News Service, Kevin Brown

Perry Samson

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I developed LectureTools with NSF support in response to a need to increase opportunities for student participation in larger lecture courses. It was subsequently spun off campus using NSF SBIR funding and was acquired by Echo360 which has incorporated it into its Active Learning Platform (ALP).  ALP collects data on how students behave before, during and after class including how many slides they view, how many notes they type, how many questions they answer and how many gradable questions they get correct as well as what question they pose and how often do they indicate confusion.

These unique data are used to understand how student participation is related to exam grades and to build models to forecast which students will have trouble in class far earlier in the semester.  My goal is to combine data from ALP with other data sets to ascertain which, if any, participation data allows the best prediction of student success.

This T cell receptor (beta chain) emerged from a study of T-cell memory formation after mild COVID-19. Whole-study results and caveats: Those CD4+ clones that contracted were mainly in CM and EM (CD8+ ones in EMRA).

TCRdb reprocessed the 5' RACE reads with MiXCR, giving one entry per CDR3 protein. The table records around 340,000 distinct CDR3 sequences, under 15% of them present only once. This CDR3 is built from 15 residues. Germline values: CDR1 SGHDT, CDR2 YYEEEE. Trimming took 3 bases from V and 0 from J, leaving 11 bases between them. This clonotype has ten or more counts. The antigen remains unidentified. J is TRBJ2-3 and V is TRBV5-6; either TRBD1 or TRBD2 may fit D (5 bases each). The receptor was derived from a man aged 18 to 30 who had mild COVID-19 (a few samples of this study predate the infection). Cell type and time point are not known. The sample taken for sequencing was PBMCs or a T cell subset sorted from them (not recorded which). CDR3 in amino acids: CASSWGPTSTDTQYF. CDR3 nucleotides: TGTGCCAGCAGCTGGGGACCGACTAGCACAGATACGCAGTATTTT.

Exam grades as a function of the number of words typed in students notes.

Exam grades as a function of the number of words typed in students notes.

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Quentin Stout

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I primarily work on developing scalable parallel algorithms to solve large scientific problems. This has been done with teams from several different disciplines and application areas. I’m most concerned with algorithms emphasizing in-memory approaches. Another area of research has developed serial algorithms for nonparametric regression. This is a flexible form of regression that only assumes a general shape, such as upward, rather than a parametric form such as linear. It can be applied to a range of learning and classification problems, such as taxonomy trees. I also work some in adaptive learning, designing efficient sampling procedures.